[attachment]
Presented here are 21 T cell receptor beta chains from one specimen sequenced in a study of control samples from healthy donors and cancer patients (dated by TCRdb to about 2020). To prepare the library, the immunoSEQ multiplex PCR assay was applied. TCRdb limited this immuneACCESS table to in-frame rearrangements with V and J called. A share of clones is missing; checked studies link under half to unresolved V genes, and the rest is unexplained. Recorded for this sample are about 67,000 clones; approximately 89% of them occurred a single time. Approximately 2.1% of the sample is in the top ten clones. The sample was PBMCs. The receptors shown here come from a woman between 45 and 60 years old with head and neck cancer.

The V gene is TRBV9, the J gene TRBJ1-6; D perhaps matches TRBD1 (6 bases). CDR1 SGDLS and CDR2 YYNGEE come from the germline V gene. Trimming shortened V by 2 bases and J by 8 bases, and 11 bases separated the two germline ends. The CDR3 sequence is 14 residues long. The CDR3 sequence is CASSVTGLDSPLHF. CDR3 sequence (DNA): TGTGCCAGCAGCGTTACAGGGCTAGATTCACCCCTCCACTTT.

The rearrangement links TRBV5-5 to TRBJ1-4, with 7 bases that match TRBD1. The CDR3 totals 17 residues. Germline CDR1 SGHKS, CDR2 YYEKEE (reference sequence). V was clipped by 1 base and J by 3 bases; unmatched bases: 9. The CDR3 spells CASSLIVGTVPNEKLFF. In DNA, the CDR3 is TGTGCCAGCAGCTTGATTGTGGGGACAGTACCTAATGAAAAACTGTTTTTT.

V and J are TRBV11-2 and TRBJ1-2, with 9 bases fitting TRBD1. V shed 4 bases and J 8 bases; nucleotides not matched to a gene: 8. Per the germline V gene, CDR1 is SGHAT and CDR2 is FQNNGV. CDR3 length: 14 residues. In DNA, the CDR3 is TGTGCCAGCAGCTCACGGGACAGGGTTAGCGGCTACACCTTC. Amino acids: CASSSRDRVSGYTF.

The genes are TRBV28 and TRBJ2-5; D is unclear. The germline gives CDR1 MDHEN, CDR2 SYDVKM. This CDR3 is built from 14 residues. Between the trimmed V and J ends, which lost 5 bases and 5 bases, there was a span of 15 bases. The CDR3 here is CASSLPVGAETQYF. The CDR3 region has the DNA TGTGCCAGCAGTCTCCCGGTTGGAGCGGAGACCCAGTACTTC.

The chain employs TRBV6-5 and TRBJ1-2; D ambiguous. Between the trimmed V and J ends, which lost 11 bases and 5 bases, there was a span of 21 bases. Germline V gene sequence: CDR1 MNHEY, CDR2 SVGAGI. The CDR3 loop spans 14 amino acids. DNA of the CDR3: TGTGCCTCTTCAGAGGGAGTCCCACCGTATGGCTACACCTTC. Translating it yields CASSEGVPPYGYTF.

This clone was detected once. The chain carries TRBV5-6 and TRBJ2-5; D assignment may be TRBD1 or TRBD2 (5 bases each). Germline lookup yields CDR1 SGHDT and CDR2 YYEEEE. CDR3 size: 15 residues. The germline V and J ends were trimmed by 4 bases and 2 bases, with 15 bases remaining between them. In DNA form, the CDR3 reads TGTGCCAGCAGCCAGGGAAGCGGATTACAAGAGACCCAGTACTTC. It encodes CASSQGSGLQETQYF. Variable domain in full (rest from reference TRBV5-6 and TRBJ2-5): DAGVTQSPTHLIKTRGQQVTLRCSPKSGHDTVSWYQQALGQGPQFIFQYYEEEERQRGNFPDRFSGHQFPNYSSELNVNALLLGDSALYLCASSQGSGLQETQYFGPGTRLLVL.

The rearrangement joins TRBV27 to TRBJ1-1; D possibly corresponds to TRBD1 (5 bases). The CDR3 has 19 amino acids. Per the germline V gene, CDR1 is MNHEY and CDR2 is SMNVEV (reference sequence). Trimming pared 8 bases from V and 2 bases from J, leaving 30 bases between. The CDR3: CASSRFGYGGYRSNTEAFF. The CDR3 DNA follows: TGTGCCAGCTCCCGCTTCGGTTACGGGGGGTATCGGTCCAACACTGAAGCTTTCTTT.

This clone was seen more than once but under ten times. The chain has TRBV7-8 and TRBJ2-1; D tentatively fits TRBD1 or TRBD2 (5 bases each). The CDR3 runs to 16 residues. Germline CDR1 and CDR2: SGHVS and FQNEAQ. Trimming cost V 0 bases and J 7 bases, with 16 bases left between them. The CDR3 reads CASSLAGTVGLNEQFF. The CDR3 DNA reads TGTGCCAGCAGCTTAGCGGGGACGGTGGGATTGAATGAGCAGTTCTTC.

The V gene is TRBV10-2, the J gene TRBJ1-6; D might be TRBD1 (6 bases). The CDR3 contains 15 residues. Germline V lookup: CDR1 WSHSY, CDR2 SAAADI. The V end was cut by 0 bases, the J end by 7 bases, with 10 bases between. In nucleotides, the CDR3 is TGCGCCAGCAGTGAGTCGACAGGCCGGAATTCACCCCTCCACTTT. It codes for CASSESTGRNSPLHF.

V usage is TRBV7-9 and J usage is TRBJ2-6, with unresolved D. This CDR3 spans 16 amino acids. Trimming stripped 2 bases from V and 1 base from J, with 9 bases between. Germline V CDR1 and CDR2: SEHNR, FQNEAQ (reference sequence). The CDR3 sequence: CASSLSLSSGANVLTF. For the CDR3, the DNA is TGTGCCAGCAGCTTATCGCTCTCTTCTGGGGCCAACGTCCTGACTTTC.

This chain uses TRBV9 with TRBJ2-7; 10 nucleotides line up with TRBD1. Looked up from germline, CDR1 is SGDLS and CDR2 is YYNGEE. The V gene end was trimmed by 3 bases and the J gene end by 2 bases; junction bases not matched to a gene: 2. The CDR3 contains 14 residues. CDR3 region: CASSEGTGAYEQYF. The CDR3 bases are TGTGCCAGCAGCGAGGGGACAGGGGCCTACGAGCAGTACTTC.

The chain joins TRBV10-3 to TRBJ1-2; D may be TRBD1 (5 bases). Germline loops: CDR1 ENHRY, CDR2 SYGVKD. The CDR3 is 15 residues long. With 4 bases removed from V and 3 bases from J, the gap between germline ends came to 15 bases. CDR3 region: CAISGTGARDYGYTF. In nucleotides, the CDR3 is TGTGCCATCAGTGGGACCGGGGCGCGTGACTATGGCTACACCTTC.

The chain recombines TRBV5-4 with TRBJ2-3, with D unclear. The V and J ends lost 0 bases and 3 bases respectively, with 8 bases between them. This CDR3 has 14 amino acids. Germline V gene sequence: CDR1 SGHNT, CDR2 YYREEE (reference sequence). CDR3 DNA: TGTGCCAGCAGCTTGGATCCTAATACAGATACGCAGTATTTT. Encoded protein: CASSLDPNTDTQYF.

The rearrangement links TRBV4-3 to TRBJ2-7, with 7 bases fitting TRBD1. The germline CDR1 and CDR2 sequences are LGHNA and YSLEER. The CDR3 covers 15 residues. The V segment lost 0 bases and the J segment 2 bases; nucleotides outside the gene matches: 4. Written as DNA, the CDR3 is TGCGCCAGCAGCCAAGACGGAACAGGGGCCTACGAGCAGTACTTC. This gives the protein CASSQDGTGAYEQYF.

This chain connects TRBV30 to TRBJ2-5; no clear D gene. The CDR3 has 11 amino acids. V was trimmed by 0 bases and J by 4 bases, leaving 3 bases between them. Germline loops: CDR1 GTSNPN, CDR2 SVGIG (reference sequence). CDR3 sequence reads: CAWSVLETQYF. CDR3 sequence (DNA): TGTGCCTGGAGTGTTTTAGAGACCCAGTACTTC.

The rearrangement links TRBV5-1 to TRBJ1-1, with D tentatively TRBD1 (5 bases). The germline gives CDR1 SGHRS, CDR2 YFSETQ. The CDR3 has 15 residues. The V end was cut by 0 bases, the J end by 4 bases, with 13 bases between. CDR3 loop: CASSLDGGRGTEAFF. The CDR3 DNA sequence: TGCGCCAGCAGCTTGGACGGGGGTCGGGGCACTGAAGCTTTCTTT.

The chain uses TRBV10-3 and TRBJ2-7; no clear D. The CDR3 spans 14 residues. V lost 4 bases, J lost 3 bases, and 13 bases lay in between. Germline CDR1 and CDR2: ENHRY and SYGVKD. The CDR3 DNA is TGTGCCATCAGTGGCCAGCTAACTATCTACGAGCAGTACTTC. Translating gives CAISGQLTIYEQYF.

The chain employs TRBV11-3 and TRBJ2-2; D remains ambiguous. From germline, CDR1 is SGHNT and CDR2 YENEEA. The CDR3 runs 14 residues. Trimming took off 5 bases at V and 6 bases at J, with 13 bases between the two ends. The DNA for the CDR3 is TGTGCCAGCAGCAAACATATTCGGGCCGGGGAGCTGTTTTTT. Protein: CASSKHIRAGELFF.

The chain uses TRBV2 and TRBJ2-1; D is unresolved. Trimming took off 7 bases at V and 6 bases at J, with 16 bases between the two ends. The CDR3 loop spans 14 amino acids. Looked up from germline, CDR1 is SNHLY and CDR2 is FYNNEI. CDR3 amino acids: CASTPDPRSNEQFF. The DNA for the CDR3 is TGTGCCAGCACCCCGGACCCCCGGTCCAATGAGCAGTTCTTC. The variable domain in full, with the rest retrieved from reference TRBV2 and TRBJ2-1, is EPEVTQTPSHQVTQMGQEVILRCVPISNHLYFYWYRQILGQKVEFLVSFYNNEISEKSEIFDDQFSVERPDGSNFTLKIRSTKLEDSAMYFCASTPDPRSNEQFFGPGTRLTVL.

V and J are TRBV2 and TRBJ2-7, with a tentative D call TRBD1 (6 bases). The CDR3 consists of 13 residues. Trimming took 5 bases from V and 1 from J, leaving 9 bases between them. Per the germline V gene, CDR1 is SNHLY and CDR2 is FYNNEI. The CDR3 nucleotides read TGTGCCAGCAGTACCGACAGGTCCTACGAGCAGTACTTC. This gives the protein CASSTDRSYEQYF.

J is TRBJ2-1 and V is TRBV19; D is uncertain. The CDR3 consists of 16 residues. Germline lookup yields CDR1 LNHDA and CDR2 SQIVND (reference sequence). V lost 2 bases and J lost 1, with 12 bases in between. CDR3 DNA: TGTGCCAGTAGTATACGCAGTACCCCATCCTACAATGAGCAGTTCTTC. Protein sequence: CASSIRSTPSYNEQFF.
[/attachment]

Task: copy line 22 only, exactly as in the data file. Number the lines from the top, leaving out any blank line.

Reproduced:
J is TRBJ2-1 and V is TRBV19; D is uncertain. The CDR3 consists of 16 residues. Germline lookup yields CDR1 LNHDA and CDR2 SQIVND (reference sequence). V lost 2 bases and J lost 1, with 12 bases in between. CDR3 DNA: TGTGCCAGTAGTATACGCAGTACCCCATCCTACAATGAGCAGTTCTTC. Protein sequence: CASSIRSTPSYNEQFF.